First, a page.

What's new in California for travelers
What's new for travelers in California, from San Francisco airport's yoga room to Disneyland ride renovation.
Seattle Times travel writer
Visitors flying out of San Francisco will find waiting for a flight a bit less stressful this spring.
After struggling to get their carry-on bags, liquids, laptops and shoeless selves through security, Virgin America and American Airlines passengers using San Francisco International Airport's Terminal 2 can unwind before their flight in the airport's new yoga room.
The airport outfitted a 150-square-foot storage closet with hardwood floors, yoga mats and mirrors after a visitor suggested the idea to director John Martin, a yoga practitioner.
The dimly lit room painted a soothing blue "has been used constantly" since opening in January, said airport spokesman Mike McCarron. Five or six people can practice at one time.
Airports normally horde terminal space for retailers who bring in revenue. There is no charge for using the yoga room, which McCarron calls "just good customer service."
Alaska Airlines passengers who fly out of Terminal 1 may soon enjoy the same perk. "We're considering other terminals right now," McCarron said.
Cleared for takeoff
Los Angeles International is one of seven U.S. airports where the Transportation Security Administration has been testing PreCheck, a passenger pre-screening program to roll out later this year at 28 more airports, including Seattle, San Francisco, Portland and Anchorage.
High-mileage frequent fliers with American Airlines can participate in the Los Angeles test phase, as well as travelers enrolled in trusted traveler programs (such as Global Entry and Nexus) administered by U.S. Customs and Border Protection.
Once passengers are pre-cleared as "low-risk," TSA directs them to special security lines where most no longer have to take off their shoes, jackets and belts or remove liquids and laptops from carry-ons.
Vintage rides in Sonoma
Winery tours by private limo are common, but leave it to California promoters to come up with a new way to drink and not drive. The state's travel and tourism commission reports that Sonoma Valley visitors can visit wineries in an open-air motorized replica of an 1890s San Francisco cable car.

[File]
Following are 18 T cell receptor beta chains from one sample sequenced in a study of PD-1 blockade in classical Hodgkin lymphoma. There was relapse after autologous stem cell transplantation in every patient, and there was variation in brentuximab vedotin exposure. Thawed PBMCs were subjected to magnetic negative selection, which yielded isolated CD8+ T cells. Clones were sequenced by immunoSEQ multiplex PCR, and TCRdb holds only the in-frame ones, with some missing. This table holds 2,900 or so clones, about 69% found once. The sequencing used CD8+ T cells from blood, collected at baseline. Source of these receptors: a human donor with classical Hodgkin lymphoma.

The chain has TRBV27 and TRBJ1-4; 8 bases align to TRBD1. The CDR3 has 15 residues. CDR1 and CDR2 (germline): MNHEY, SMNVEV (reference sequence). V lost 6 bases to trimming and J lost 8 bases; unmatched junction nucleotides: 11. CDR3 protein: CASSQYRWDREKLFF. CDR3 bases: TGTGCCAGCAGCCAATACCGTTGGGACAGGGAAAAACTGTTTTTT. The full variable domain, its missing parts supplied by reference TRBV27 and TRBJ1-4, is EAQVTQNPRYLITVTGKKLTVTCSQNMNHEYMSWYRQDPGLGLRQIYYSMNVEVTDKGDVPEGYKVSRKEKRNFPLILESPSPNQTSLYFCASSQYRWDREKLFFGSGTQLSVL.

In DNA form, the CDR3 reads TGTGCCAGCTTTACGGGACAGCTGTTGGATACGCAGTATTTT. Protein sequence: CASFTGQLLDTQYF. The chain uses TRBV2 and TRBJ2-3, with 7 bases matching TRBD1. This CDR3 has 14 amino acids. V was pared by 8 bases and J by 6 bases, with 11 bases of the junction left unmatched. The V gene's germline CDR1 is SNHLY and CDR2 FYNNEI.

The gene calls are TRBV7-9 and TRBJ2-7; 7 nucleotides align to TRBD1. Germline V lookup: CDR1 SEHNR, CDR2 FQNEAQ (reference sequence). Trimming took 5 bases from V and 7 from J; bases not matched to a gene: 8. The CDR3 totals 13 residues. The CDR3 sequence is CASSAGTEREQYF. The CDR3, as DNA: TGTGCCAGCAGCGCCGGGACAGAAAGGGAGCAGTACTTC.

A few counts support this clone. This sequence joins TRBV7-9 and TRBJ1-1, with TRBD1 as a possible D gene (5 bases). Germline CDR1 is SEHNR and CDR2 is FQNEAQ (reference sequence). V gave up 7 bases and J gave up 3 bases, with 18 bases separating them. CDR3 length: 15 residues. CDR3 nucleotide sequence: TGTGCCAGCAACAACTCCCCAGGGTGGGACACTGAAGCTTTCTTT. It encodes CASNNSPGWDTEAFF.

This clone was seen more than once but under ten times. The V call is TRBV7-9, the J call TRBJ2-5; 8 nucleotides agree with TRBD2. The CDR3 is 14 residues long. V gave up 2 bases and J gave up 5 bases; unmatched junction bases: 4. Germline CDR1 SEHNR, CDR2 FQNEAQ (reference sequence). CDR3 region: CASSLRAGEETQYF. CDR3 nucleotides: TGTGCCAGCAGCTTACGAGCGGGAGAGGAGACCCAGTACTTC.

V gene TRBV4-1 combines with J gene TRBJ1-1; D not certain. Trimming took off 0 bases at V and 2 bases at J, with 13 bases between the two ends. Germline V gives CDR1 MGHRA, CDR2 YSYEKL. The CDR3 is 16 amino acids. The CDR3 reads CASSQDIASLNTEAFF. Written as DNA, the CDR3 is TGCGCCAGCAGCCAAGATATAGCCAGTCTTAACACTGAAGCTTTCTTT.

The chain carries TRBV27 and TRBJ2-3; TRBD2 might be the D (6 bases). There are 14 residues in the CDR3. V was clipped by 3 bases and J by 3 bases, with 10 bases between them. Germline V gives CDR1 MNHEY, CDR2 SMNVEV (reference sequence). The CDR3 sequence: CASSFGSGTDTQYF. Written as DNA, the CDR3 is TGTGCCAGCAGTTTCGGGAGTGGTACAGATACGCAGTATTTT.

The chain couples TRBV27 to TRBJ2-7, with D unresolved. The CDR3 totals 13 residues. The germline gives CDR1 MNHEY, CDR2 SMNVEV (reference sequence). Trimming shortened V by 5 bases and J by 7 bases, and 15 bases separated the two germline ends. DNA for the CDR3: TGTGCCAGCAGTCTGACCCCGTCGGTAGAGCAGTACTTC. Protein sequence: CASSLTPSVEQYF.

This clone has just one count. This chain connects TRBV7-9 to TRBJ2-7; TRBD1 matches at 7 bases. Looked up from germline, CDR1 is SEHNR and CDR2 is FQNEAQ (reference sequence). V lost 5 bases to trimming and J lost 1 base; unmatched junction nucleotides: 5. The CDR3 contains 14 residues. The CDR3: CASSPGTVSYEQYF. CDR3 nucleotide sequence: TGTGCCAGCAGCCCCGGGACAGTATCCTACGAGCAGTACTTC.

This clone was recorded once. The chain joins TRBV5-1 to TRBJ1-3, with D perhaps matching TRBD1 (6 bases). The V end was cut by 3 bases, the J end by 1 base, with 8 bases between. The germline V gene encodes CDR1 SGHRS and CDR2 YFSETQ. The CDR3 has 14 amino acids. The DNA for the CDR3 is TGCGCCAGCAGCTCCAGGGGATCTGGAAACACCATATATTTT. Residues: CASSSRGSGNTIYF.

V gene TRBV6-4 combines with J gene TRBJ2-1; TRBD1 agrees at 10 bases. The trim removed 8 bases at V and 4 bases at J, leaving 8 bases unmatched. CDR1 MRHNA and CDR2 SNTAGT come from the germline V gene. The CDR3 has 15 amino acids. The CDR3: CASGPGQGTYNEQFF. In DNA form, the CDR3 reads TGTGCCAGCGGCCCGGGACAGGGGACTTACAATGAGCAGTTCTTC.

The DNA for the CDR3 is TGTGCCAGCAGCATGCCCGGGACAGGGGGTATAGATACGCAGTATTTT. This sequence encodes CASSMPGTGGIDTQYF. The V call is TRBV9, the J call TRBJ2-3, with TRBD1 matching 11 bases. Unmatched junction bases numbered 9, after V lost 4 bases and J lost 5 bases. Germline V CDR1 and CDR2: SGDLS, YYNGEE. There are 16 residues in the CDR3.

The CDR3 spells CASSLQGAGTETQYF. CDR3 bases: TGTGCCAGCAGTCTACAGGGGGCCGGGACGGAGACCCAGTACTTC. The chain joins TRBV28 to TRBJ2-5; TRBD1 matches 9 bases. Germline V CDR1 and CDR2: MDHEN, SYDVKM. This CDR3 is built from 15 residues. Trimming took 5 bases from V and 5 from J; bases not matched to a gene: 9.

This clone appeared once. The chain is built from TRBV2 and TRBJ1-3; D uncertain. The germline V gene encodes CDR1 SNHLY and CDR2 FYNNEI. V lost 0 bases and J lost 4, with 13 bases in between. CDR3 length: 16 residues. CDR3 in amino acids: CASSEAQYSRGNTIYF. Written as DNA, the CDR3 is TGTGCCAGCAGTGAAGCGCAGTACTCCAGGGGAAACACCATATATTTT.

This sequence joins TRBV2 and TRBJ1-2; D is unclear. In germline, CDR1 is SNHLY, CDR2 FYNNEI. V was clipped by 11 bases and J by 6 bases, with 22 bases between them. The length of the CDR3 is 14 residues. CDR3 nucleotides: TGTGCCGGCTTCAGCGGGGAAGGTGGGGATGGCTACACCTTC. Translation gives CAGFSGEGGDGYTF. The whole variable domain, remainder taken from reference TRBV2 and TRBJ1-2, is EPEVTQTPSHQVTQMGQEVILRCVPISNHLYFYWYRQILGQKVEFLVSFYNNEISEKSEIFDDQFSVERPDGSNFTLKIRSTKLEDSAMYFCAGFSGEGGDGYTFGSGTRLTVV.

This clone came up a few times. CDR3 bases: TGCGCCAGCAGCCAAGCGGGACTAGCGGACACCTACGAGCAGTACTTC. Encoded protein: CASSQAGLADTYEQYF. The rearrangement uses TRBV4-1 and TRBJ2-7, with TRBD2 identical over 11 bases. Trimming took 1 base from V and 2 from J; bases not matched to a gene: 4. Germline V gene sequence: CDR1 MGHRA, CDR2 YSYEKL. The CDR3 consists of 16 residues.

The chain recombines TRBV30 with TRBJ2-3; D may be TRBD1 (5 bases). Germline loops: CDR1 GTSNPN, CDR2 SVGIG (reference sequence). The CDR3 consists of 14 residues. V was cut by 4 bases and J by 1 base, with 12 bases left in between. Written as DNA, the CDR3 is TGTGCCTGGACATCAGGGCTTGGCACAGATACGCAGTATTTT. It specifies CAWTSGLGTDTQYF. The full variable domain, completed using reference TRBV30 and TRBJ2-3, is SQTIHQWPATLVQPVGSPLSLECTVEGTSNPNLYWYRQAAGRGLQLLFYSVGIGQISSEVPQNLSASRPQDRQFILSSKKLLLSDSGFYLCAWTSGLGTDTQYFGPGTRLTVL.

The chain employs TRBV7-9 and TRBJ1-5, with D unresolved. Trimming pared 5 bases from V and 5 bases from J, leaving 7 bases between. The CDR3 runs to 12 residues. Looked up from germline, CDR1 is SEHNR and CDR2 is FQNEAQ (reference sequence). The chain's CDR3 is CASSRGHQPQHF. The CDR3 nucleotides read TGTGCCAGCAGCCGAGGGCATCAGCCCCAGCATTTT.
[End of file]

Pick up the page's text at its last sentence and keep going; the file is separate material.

The Sonoma Wine Valley Trolley tour includes visits to four wineries and a picnic lunch. The trolley runs daily and picks up at five Sonoma locations.
Tickets are $89 per person. See www.sonomavalleywinetrolley.com.
Bay watch in S.F.
Bay Voyager has launched a San Francisco Bay tour in Navy Seal-type rigid inflatable boats. The boats can carry up to 12 people and provide access to hidden corners of the San Francisco Bay. Rates start at $75 per person (four-person minimum) for a one-hour, 45-minute cruise covering the downtown, the Marina District and North Beach areas. See www.bayvoyager.com.
Matterhorn ride closed
Think twice if you're planning to take the family to Disneyland before mid-June. The Matterhorn bobsled ride, the park's first roller coaster and one of the most popular rides, is closed until June 14. The Los Angeles Times reports the Matterhorn is undergoing one of the most extensive overhauls since it opened in 1959, including new cars and a fresh coat of paint on the mountain, but no extensive changes to the ride itself.
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Travel Wise is aimed at helping people travel smart, especially independent travelers seeking good value. Drawing on her own experiences and readers', Carol Pucci covers everything from the best resources to how to tap into the local culture. Her column runs each Sunday in the Travel section.